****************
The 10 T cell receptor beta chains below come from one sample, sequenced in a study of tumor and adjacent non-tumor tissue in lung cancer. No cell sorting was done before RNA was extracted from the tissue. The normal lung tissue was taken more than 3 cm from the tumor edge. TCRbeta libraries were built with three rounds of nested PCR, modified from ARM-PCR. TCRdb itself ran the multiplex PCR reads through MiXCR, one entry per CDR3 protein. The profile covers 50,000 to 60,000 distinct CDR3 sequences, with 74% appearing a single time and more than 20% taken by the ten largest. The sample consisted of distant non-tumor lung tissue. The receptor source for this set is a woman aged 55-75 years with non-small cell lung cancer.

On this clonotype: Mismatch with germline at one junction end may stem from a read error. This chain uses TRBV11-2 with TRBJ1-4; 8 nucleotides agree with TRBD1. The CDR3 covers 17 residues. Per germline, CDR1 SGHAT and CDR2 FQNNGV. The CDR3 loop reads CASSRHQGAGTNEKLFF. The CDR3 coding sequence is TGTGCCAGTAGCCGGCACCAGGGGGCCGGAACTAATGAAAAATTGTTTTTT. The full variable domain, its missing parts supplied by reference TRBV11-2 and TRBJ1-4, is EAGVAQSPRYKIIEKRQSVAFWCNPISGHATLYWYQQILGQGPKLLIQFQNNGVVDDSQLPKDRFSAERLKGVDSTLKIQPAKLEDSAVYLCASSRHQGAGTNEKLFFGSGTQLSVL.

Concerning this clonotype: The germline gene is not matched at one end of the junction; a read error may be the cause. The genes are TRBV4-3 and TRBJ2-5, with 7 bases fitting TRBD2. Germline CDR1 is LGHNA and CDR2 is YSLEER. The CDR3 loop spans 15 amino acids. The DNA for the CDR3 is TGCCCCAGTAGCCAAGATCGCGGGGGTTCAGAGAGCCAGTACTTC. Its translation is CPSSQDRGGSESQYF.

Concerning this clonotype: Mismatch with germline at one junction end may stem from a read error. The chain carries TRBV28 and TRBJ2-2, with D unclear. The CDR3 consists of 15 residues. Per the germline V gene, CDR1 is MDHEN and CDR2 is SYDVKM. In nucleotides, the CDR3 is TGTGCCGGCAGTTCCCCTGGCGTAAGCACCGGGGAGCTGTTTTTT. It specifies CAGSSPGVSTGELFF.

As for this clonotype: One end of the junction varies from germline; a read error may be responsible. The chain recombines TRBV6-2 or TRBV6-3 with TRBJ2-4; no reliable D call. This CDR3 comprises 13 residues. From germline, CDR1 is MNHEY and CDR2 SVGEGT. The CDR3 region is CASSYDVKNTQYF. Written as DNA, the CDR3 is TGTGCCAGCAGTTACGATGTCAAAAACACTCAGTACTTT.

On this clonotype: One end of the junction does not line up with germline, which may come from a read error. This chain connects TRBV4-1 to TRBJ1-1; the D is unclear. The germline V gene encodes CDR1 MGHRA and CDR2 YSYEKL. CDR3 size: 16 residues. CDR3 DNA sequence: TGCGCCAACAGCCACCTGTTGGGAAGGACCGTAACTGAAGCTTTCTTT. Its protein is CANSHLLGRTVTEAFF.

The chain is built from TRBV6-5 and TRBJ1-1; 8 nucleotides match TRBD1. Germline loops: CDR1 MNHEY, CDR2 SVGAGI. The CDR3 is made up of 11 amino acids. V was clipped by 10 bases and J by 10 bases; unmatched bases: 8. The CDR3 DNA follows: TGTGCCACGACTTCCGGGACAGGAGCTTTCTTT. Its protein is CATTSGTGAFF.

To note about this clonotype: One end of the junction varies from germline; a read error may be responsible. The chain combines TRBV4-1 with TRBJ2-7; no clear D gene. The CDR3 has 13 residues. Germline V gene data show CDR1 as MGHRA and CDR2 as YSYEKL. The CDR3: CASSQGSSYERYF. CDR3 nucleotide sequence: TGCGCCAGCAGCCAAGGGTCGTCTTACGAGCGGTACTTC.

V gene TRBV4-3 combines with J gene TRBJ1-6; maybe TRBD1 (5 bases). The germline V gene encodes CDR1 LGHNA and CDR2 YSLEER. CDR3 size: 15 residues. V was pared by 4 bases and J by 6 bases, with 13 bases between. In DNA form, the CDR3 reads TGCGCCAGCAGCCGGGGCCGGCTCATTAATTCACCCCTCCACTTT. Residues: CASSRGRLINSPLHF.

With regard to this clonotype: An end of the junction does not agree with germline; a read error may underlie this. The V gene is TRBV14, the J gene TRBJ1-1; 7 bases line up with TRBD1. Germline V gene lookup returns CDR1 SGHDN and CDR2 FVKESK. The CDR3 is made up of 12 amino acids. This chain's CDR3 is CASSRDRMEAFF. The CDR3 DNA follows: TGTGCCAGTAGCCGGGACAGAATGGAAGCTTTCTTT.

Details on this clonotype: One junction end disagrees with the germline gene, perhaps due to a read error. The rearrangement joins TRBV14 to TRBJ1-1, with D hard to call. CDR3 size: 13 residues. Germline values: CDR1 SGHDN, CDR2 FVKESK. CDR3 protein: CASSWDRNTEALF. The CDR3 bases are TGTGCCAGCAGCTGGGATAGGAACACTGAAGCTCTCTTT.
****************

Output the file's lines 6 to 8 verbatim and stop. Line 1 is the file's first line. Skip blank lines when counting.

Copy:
On this clonotype: One end of the junction does not line up with germline, which may come from a read error. This chain connects TRBV4-1 to TRBJ1-1; the D is unclear. The germline V gene encodes CDR1 MGHRA and CDR2 YSYEKL. CDR3 size: 16 residues. CDR3 DNA sequence: TGCGCCAACAGCCACCTGTTGGGAAGGACCGTAACTGAAGCTTTCTTT. Its protein is CANSHLLGRTVTEAFF.

The chain is built from TRBV6-5 and TRBJ1-1; 8 nucleotides match TRBD1. Germline loops: CDR1 MNHEY, CDR2 SVGAGI. The CDR3 is made up of 11 amino acids. V was clipped by 10 bases and J by 10 bases; unmatched bases: 8. The CDR3 DNA follows: TGTGCCACGACTTCCGGGACAGGAGCTTTCTTT. Its protein is CATTSGTGAFF.

To note about this clonotype: One end of the junction varies from germline; a read error may be responsible. The chain combines TRBV4-1 with TRBJ2-7; no clear D gene. The CDR3 has 13 residues. Germline V gene data show CDR1 as MGHRA and CDR2 as YSYEKL. The CDR3: CASSQGSSYERYF. CDR3 nucleotide sequence: TGCGCCAGCAGCCAAGGGTCGTCTTACGAGCGGTACTTC.